moviemania said...

Great post, I don't mind the mention hehe :)

But yeah, it's a very serious issue. I never realized the full scale of it until I moved to an international school and realized how people treat others so differently.

I even asked my father if they hired people based on nationality, and he said yes! He even told me the 'levels', i.e which nationalities are more preferred.

It is a very archaic way of thinking and I just hope things change because it can't remain like this. It's just not going to work.

Lucy said...

What a great post :-)

Try being in a mixed marriage you would see this every moment of everyday, peoples blindness is beyond belief.

rosh said...

Thoughtful and thought provoking post indeed. I shared sort of similar views/sentiments a whilst ago (link below):

Having said that, I do not believe there is a single nation or city where multi-culturalism or inter-racial integration has been 100% accepted in it's true sense.

However I believe, integration shall happen, after all, we come from the same creator, or so I like to believe :)

tobasco said...

You get this kind of treatment everywhere. Here in UK there are divisions also but they're not as blatant as Dubai.

Lirun said...

i know the feeling..

i am yemenite sudanese polich austrian.. hehe

luckily am european featured with middle eastern colours so visually very adaptable.. and i tend to enjoy the benefits of all worlds.. but the discrimination between subcultures still revolts me..

i have noticed it everywhere in the world mind you..

depending on what part of my heritage i seek to emphasise there will always be people who will challenge its validity..

my "revenge" is mocking awkwardness.. i use surprise.. ie just when people expect me to be sooo european and refined i treat them to a healthy dose of afroanimalism (straight from my grandma) and deliver it a la trendy so they cant contest it.. i indulge in the difference rather than apologise for it at the moments that their guard is the lowest..

not so much to punish them.. but more to normalise their comfort with concepts they only snub because they're foreign..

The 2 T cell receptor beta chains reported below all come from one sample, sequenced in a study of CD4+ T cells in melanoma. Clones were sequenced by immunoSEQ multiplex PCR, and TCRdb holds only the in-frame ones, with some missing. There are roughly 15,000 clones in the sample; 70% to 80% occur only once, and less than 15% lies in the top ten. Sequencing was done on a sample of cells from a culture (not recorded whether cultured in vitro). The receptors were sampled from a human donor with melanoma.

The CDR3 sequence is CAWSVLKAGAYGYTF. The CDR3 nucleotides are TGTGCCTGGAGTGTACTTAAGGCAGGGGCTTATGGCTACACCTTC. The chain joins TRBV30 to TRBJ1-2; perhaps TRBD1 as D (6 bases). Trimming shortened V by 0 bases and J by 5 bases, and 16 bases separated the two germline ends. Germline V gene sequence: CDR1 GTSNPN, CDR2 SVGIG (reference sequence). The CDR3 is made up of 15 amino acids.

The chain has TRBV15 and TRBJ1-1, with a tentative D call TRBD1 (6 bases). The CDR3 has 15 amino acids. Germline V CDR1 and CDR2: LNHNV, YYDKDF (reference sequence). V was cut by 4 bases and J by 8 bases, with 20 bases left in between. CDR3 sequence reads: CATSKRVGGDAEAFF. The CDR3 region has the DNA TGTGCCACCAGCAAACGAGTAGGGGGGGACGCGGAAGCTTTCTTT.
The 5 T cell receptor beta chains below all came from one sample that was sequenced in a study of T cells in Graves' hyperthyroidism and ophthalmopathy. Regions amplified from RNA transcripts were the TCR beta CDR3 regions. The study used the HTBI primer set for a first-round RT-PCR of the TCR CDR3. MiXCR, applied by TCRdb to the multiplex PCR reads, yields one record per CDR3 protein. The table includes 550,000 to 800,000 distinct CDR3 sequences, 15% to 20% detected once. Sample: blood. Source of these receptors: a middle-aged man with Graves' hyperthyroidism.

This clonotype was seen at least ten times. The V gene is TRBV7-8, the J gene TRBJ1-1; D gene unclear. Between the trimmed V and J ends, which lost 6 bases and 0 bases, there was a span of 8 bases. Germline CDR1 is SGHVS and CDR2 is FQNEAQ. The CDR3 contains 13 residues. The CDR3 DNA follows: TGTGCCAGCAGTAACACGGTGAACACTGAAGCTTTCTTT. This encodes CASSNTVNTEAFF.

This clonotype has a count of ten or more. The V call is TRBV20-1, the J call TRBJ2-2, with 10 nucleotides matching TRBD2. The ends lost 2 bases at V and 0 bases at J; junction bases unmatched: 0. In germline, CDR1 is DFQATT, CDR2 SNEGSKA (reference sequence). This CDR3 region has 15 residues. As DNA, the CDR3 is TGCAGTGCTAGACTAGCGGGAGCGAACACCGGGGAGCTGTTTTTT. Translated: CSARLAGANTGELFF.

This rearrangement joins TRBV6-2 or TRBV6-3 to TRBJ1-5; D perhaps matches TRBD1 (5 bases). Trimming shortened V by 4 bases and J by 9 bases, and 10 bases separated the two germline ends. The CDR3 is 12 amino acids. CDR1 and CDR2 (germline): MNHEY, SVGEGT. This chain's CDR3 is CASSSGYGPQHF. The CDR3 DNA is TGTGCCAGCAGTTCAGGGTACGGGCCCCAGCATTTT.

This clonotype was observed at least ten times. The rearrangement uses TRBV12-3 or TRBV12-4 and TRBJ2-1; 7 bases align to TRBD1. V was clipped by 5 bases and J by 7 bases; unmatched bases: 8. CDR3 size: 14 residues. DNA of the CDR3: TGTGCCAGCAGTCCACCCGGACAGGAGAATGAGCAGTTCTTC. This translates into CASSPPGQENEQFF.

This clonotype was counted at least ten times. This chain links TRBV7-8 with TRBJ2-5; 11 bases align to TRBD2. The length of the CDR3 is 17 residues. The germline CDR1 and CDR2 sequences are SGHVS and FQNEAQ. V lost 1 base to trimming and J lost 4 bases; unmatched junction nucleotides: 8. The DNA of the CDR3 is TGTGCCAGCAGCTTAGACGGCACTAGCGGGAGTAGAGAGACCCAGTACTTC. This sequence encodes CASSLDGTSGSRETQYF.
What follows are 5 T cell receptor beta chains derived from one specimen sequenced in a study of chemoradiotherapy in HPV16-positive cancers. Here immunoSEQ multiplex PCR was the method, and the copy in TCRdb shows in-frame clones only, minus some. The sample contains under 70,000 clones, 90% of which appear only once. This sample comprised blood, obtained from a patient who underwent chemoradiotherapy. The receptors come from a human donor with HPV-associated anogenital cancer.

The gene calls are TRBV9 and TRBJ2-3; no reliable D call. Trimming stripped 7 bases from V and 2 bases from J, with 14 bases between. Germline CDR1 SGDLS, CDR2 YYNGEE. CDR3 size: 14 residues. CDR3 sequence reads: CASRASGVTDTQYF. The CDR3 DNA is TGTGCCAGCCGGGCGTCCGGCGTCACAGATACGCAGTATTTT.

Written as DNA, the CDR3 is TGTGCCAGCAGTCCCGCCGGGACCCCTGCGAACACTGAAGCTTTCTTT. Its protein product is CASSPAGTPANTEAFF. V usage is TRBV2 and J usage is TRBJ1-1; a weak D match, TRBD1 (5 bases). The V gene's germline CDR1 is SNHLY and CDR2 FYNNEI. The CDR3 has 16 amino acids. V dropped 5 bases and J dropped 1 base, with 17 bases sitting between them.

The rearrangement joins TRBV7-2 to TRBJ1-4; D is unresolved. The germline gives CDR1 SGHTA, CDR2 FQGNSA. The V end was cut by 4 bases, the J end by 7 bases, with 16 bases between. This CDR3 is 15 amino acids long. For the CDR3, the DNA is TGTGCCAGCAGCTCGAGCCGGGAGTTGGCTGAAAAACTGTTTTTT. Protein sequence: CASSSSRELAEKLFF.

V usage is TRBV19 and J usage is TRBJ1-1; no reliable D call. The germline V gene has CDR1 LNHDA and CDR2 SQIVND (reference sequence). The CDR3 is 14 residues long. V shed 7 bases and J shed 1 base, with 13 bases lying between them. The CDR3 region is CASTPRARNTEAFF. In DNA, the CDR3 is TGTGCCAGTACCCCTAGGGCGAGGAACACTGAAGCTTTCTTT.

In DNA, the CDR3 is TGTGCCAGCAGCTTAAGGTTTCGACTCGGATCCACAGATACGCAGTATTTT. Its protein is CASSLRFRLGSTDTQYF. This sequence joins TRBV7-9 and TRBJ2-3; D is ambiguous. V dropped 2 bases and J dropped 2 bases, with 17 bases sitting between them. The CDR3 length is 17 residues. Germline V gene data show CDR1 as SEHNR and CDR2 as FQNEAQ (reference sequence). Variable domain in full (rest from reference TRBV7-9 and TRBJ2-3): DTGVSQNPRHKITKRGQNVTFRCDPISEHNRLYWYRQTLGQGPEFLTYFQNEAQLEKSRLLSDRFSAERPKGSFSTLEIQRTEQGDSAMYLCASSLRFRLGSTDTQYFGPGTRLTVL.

inside every "savage" is a curiosity for refined living and inside every "stiff lip" is a burning desire to go wild..

i like to show them how people pigeon boxing is futile and that difference can be a great fuel for celebration..

take it from a mut (or a fine blend as my austrian side may side apologetically hehe)

BuJ said...

It's pretty bad in the UAE.. It took me almost 3yrs to get this kinda racism outta my system when I came to the UK. It was a big shock to the people I spoke to over here, when I used to refer to construction workers as Indian or maids as Filipino.

The society around us needs to change for us to feel that such a mentality is wrong at every level.

I personally believe we have everything to learn from other cultures. Even where I work now, in a big office with more than 250 staff, my floor is very cosmopolitan with Japanese, Italians, Spaniards, Mexicans, Australians, Indians, and yes the token Arab! Other floors in the same place used to look down at us coz we were so mixed. This was a few years ago, but now they are embracing our attitudes coz they can't get enough white British people to fill in the posts :-)

BuJ said...

Moviemania.. ah, so ur dating a non-emirati? tut tut tut

just kidding!

I'm personally all for mixed (non rranged) marriages. I think the kids turn out smarter and beautiful. You can give them funky names, and you can also learn so much more from your partner.

The main reason I'm not such a big fan is the clash of cultures at parental level. Once you reach a certain age you become automatically less tolerant than others, which is why it might just be simpler on the mind to marry one of your own.

BuJ said...

PS: Glad you asked your dad.. we all know the list is something like this:

1-British, white (tied in 1st place)
2-American, white
6-British/American, non white
7-Other Arab
8-all others

BuJ said...

sorry man, i'm leaving too many short comments instead of a long one.
just a minor one.. the proper term is "half-caste".. coz the term "half-cast" means someone has not been "cast" properly.. hehe.. an unfinished frame perhaps? lol

localexpat said...


OOOPS correction made :-)

moviemania said...

This is a bit late, but Buj that's pretty much the right order!

Although he didn't mention Westerners much.. I guess he didn't want to admit their high standing in the list :P